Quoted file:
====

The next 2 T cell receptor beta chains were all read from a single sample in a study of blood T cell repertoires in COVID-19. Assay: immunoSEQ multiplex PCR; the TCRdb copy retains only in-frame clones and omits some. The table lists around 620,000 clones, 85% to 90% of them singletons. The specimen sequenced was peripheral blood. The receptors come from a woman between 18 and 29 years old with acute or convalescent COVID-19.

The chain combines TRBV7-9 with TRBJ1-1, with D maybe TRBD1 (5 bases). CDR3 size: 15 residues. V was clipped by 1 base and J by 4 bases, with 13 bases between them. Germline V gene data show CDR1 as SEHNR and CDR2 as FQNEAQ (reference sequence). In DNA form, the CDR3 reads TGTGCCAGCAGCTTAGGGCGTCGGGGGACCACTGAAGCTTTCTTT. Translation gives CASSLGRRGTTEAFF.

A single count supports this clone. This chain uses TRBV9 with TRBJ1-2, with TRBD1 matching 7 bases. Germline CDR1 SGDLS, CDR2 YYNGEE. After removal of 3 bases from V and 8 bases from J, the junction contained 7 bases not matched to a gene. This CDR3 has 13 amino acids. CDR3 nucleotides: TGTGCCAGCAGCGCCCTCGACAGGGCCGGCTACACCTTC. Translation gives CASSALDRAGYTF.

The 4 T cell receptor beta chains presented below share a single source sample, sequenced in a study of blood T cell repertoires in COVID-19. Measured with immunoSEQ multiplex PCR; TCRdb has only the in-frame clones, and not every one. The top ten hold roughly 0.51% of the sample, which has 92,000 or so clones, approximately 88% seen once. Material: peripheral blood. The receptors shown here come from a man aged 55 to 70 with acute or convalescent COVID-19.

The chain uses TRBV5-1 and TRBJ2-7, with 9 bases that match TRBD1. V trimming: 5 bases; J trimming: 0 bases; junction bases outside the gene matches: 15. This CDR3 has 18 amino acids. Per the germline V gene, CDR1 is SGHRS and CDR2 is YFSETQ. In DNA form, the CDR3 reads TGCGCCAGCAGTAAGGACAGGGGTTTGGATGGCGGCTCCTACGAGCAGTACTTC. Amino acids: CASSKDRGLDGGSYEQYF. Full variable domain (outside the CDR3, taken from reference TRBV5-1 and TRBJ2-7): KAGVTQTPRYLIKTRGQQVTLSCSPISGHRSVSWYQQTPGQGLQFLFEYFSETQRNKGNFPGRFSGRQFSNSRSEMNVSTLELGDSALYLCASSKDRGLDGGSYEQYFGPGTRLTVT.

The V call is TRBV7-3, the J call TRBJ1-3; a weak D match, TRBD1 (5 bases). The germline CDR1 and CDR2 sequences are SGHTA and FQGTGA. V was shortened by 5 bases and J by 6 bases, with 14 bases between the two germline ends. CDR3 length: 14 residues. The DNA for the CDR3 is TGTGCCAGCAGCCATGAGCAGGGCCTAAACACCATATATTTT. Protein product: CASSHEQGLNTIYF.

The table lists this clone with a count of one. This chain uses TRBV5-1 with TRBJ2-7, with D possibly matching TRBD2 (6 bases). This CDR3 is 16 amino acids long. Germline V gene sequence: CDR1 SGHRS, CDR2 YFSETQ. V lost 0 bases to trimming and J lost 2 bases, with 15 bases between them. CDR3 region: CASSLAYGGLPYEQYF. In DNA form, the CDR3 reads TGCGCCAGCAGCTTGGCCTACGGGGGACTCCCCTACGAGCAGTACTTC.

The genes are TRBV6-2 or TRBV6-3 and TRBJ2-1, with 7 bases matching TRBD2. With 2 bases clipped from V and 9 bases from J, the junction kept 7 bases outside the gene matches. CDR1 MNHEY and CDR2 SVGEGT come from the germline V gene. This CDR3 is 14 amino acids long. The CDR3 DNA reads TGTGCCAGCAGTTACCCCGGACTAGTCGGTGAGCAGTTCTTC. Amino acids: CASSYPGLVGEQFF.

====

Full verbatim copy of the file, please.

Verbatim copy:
The next 2 T cell receptor beta chains were all read from a single sample in a study of blood T cell repertoires in COVID-19. Assay: immunoSEQ multiplex PCR; the TCRdb copy retains only in-frame clones and omits some. The table lists around 620,000 clones, 85% to 90% of them singletons. The specimen sequenced was peripheral blood. The receptors come from a woman between 18 and 29 years old with acute or convalescent COVID-19.

The chain combines TRBV7-9 with TRBJ1-1, with D maybe TRBD1 (5 bases). CDR3 size: 15 residues. V was clipped by 1 base and J by 4 bases, with 13 bases between them. Germline V gene data show CDR1 as SEHNR and CDR2 as FQNEAQ (reference sequence). In DNA form, the CDR3 reads TGTGCCAGCAGCTTAGGGCGTCGGGGGACCACTGAAGCTTTCTTT. Translation gives CASSLGRRGTTEAFF.

A single count supports this clone. This chain uses TRBV9 with TRBJ1-2, with TRBD1 matching 7 bases. Germline CDR1 SGDLS, CDR2 YYNGEE. After removal of 3 bases from V and 8 bases from J, the junction contained 7 bases not matched to a gene. This CDR3 has 13 amino acids. CDR3 nucleotides: TGTGCCAGCAGCGCCCTCGACAGGGCCGGCTACACCTTC. Translation gives CASSALDRAGYTF.

The 4 T cell receptor beta chains presented below share a single source sample, sequenced in a study of blood T cell repertoires in COVID-19. Measured with immunoSEQ multiplex PCR; TCRdb has only the in-frame clones, and not every one. The top ten hold roughly 0.51% of the sample, which has 92,000 or so clones, approximately 88% seen once. Material: peripheral blood. The receptors shown here come from a man aged 55 to 70 with acute or convalescent COVID-19.

The chain uses TRBV5-1 and TRBJ2-7, with 9 bases that match TRBD1. V trimming: 5 bases; J trimming: 0 bases; junction bases outside the gene matches: 15. This CDR3 has 18 amino acids. Per the germline V gene, CDR1 is SGHRS and CDR2 is YFSETQ. In DNA form, the CDR3 reads TGCGCCAGCAGTAAGGACAGGGGTTTGGATGGCGGCTCCTACGAGCAGTACTTC. Amino acids: CASSKDRGLDGGSYEQYF. Full variable domain (outside the CDR3, taken from reference TRBV5-1 and TRBJ2-7): KAGVTQTPRYLIKTRGQQVTLSCSPISGHRSVSWYQQTPGQGLQFLFEYFSETQRNKGNFPGRFSGRQFSNSRSEMNVSTLELGDSALYLCASSKDRGLDGGSYEQYFGPGTRLTVT.

The V call is TRBV7-3, the J call TRBJ1-3; a weak D match, TRBD1 (5 bases). The germline CDR1 and CDR2 sequences are SGHTA and FQGTGA. V was shortened by 5 bases and J by 6 bases, with 14 bases between the two germline ends. CDR3 length: 14 residues. The DNA for the CDR3 is TGTGCCAGCAGCCATGAGCAGGGCCTAAACACCATATATTTT. Protein product: CASSHEQGLNTIYF.

The table lists this clone with a count of one. This chain uses TRBV5-1 with TRBJ2-7, with D possibly matching TRBD2 (6 bases). This CDR3 is 16 amino acids long. Germline V gene sequence: CDR1 SGHRS, CDR2 YFSETQ. V lost 0 bases to trimming and J lost 2 bases, with 15 bases between them. CDR3 region: CASSLAYGGLPYEQYF. In DNA form, the CDR3 reads TGCGCCAGCAGCTTGGCCTACGGGGGACTCCCCTACGAGCAGTACTTC.

The genes are TRBV6-2 or TRBV6-3 and TRBJ2-1, with 7 bases matching TRBD2. With 2 bases clipped from V and 9 bases from J, the junction kept 7 bases outside the gene matches. CDR1 MNHEY and CDR2 SVGEGT come from the germline V gene. This CDR3 is 14 amino acids long. The CDR3 DNA reads TGTGCCAGCAGTTACCCCGGACTAGTCGGTGAGCAGTTCTTC. Amino acids: CASSYPGLVGEQFF.